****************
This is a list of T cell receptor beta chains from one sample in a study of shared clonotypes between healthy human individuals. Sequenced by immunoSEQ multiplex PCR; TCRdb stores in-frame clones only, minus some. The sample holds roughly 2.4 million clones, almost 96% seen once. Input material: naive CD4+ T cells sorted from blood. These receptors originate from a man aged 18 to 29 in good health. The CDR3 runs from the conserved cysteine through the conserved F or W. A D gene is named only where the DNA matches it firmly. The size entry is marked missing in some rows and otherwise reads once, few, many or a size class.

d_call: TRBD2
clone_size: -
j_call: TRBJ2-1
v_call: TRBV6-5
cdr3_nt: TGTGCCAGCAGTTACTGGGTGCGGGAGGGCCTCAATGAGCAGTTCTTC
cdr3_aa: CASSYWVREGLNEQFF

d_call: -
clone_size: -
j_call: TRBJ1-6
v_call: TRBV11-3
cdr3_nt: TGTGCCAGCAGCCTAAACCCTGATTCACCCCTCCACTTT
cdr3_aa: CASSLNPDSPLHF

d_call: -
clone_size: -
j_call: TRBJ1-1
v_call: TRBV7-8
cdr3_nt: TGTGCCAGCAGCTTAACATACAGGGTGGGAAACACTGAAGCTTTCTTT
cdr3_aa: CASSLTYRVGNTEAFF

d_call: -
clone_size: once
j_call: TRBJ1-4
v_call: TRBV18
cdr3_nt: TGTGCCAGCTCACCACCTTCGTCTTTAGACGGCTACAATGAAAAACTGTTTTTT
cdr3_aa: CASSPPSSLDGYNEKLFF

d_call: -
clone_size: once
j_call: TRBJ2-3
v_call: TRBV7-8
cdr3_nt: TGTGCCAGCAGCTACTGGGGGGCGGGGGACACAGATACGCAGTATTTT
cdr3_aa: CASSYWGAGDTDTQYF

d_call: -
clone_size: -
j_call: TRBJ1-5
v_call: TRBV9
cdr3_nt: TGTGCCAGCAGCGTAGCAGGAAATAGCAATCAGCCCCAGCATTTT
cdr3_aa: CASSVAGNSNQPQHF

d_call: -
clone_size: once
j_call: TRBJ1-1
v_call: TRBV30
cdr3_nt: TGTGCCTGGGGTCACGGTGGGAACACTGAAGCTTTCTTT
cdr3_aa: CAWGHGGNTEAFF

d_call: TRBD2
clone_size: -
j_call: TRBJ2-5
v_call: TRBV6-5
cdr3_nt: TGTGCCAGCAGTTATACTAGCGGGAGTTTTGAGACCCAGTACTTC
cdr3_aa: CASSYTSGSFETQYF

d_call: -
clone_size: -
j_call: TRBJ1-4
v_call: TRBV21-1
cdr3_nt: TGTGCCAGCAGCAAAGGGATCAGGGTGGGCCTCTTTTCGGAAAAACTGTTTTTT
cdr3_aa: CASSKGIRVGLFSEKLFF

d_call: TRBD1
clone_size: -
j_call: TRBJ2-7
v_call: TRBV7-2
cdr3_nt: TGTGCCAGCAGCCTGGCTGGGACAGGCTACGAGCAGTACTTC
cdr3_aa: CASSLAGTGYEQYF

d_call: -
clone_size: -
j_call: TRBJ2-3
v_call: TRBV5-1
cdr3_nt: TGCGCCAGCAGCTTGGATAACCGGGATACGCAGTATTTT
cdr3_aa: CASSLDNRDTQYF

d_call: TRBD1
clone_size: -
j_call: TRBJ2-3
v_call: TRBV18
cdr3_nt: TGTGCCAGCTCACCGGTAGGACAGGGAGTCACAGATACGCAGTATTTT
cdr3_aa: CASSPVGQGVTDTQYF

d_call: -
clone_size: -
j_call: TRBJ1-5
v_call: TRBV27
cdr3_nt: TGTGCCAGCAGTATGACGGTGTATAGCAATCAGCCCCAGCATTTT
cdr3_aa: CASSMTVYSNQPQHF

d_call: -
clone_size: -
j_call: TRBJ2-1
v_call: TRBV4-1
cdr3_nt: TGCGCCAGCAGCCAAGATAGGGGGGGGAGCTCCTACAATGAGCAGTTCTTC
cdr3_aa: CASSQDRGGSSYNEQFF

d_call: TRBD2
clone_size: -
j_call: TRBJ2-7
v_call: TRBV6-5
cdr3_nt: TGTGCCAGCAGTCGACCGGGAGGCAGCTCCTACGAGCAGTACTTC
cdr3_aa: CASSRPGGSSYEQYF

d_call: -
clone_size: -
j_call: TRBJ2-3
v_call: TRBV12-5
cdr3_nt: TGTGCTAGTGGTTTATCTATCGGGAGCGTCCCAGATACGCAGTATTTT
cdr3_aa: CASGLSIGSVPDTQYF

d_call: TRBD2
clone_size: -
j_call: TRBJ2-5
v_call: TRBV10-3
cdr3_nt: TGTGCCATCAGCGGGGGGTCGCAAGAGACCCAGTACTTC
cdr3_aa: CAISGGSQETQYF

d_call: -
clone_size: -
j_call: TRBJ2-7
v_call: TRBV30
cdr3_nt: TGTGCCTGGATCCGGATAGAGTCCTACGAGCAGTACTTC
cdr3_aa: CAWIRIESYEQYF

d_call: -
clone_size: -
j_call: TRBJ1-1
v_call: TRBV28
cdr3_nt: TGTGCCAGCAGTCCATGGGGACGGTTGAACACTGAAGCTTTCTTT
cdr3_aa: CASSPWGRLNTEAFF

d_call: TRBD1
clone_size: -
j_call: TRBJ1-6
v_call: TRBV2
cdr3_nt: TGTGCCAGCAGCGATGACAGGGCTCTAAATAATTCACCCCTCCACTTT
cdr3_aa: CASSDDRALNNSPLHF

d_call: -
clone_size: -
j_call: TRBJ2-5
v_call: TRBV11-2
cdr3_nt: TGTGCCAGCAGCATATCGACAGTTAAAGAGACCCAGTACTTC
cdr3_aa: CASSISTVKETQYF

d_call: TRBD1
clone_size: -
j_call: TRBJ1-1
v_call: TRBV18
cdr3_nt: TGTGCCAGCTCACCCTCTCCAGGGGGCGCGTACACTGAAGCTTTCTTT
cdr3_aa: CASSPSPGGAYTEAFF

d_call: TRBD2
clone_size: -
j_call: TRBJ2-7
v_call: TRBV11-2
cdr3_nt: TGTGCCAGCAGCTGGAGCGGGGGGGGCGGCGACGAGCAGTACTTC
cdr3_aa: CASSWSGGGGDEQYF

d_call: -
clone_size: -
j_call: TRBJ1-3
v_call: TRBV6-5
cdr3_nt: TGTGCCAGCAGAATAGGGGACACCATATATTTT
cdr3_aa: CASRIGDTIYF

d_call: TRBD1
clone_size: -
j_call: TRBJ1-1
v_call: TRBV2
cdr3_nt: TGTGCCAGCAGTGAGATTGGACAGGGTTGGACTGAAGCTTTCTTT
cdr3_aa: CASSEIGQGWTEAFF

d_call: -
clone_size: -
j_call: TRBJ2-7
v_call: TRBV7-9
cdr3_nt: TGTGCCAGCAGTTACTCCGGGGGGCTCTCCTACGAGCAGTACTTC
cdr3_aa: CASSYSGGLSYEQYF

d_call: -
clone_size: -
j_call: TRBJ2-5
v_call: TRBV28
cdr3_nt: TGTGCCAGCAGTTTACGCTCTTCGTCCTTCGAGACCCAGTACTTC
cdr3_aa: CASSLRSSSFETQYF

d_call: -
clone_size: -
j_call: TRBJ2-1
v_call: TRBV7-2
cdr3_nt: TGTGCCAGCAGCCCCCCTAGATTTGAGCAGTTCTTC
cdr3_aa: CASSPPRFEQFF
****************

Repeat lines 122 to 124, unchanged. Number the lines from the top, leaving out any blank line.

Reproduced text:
d_call: -
clone_size: -
j_call: TRBJ2-5